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Adam Joshua Smargon

"Writing about music is like dancing about architecture; it's a really stupid thing to want to do."
-- Elvis Costello, in an interview by Timothy White entitled "A Man out of Time Beats the Clock." Musician magazine No. 60 (October 1983), p. 52.

That being said, I'm simply going to list the websites of my favorite musical artists and styles, in alphabetical order.

I have a remarkably wide taste in music. I will listen to anything once.

Ace of Base
Bryan Adams
Fiona Apple
Arrested Development
Anita Baker
Barenaked Ladies
The Beach Boys
The Beatles
Black Box
Bon Jovi
David Bowie
Jim Brickman
Garth Brooks
Jimmy Buffett
Mary-Chapin Carpenter
The Carpenters
The Cars
Johnny Cash
Harry Chapin
Tracy Chapman
Cheap Trick
Eric Clapton
Collective Soul
Phil Collins
John Coltrane
The Commodores
The Corrs
The Robert Cray Band
Creedence Clearwater Revival
Jim Croce
Miles Davis
Def Leppard
Depeche Mode
Dire Straits
Doctor Demento
The Doobie Brothers
The Doors
Duran Duran
The Eagles
Earth, Wind & Fire
Electric Light Orchestra
Danny Elfman
Emerson, Lake & Palmer
Gloria Estefan
Donald Fagen
Mary Fahl
Fleetwood Mac
Ben Folds
Ben Folds Five
Peter Gabriel
Dale Gonyea
Lou Gramm
Green Day
Hall & Oates
Don Henley
Bruce Hornsby
Information Society
Janet Jackson
Joe Jackson
Michael Jackson
Billy Joel
Elton John
Kenny G
King Missile
Alison Krauss and Union Station
Led Zeppelin
Tom Lehrer
John Lennon
Ray Lynch
Huey Lewis and the News
Kenny Loggins
Richard Marx
Paul McCartney
Sarah McLachlan
Richard Marx
matchbox twenty
John Mellencamp
Pat Metheny Group
George Michael
Midnight Oil
Glenn Miller
Monty Python
The Moody Blues
New Order
October Project
Oingo Boingo
Robert Palmer
Charlie Parker
The Alan Parsons Project
Pearl Jam
Tom Petty & The Heartbreakers
Pink Floyd
The Police
Bonnie Raitt
Red Hot Chili Peppers
REO Speedwagon
Lionel Richie
The Rolling Stones
David Sanborn
Savage Garden
Seals and Crofts
Bob Seger & The Silver Bullet Band
Simon & Garfunkel
Paul Simon
Sister Hazel
Michael W. Smith
Rick Springfield
Bruce Springsteen
Steely Dan
James Taylor
Tears for Fears
10,000 Maniacs
They Might Be Giants
George Thorogood & The Destroyers
Van Halen
Stevie Ray Vaughan & Double Trouble
Weird Al Yankovic
The Who
Wild Orchid
Robbie Williams
Steve Winwood
Stevie Wonder
ZZ Top

All these artists have something in common: they use instruments. Other groups don't; all they have is the power and potential of their voices. That's a cappella music, and I first got hooked in 1999 at a college a cappella concert. These are my favorite college groups, in alphabetical order:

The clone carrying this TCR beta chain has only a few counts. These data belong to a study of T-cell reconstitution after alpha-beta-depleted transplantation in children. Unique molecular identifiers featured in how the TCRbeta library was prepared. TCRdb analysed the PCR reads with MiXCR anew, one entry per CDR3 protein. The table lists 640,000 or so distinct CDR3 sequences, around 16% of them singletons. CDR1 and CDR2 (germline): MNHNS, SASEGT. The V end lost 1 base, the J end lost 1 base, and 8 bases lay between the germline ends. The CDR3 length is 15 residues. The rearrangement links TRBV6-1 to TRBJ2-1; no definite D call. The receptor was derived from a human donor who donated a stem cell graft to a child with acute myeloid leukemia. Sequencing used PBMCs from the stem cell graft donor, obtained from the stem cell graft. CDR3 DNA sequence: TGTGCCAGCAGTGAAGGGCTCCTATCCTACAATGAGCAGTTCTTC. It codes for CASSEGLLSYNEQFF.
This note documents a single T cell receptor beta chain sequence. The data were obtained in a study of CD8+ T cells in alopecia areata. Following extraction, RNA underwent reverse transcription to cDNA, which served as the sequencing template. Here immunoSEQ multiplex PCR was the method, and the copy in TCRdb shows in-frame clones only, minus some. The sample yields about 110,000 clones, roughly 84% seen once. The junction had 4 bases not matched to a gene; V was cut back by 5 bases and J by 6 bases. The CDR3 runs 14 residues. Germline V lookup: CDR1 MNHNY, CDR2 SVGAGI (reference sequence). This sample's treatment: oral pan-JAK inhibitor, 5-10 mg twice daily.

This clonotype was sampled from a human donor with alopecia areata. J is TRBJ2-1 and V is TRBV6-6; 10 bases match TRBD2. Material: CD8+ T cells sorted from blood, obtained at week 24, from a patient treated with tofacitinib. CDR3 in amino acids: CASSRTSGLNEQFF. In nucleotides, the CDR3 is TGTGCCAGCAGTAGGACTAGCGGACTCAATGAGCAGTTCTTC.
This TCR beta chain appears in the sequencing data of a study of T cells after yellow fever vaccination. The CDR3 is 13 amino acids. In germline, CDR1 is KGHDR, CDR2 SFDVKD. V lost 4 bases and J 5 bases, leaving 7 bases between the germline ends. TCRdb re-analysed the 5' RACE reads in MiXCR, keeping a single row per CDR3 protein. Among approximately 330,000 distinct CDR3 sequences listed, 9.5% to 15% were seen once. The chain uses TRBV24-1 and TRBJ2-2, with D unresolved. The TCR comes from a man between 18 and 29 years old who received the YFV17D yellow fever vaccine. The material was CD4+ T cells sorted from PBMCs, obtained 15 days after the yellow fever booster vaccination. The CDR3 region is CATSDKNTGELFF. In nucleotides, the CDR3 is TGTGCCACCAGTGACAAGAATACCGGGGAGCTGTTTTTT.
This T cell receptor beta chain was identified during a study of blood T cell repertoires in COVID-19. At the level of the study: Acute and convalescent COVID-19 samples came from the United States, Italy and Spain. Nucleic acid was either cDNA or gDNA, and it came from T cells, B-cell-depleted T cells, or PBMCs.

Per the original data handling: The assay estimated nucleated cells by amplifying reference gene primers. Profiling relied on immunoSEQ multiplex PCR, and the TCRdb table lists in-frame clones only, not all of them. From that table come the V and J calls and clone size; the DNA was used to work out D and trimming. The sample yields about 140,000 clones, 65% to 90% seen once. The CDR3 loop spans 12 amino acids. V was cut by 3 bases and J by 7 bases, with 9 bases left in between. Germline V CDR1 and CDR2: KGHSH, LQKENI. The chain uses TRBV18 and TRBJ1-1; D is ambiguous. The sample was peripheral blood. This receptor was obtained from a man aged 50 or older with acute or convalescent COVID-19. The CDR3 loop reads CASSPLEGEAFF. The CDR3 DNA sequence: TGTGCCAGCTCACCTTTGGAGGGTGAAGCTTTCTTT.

The All-Nighters, from Johns Hopkins University in Baltimore, Maryland
The Amalgamates, from Tufts University in Medford, Massachusetts
The Beelzebubs, from Tufts University in Medford, Massachusetts
The Binghamton Crosbys, from Binghamton University in Binghamton, New York
The Brown Derbies, from Brown University in Providence, Rhode Island
The Buffalo Chips, from The University at Buffalo in Buffalo, New York
The Earth Tones, from The University at Albany in Albany, New York
The Georgetown Phantoms, from Georgetown University in Washington, D.C.
Off The Beat, from The University of Pennsylvania in Philadelphia, Pennsylvania
Pennsylvania Six-5000, from The University of Pennsylvania in Philadelphia, Pennsylvania
Phalanx, from Elizabethtown College in Elizabethtown, Pennsylvania
The Rusty Pipes, from Rensselaer Polytechnic Institute in Troy, New York
The Troubadours, from George Washington University in Washington, D.C.
The Vocal Chords, from Johns Hopkins University in Baltimore, Maryland
The Xtension Chords, from The University of Illinois in Urbana/Champaign, Illinois

Much of the best of college a cappella has been compiled into annual CDs titled "BOCA: Best Of College A-cappella." I own about six or seven of these CDs.

There are, of course, professional a cappella groups that I like as well (also in alphabetical order): The Bobs, Rockapella, Toxic Audio, and Vocal Tonic.

My personal music library, which I used to call The Favorites when it was all on audiotape, has grown considerably through the years.

I'm somewhat of a drummer, albeit one in need of re-training. I do some air-drumming (substitutng two pencils for the sticks I can't seem to find) to songs I know and love, especially when I need to stay awake or re-energize. I had a stretch of over twelve years between opportunities to sit behind a drum set... from June 1992 to February 2005. A weekend late in that month saw the annual Regional Gathering for New Hampshire/Maine MENSA in Manchester, and the weekend event featured a dedicated music room. People were encouraged to bring instruments, and some professional musicians brought their own instruments and gave all kinds of learning sessions. Karaoke, jam sessions, et cetera. I got a chance to sit behind their drum kit no less than four times, and within five minutes I was jammin' with the best of 'em. I took part in three jam sessions (my first three!), playing songs from Eric Clapton, Simon & Garfunkel, The Everly Brothers, and some other songs that I did not even recognize! (In that case, I had to fake it the best way I knew how... and I didn't do too badly!) What a tremendous amount of fun... and it's always nice to know that I haven't lost too much of my drumming skills! Yeah, it's like riding a bike... except the pedals are for different purposes.

Copyright © 1994-2008 Adam Joshua Smargon (adam@smargon.net)
Music Page v.2.65 - updated 23 April 2008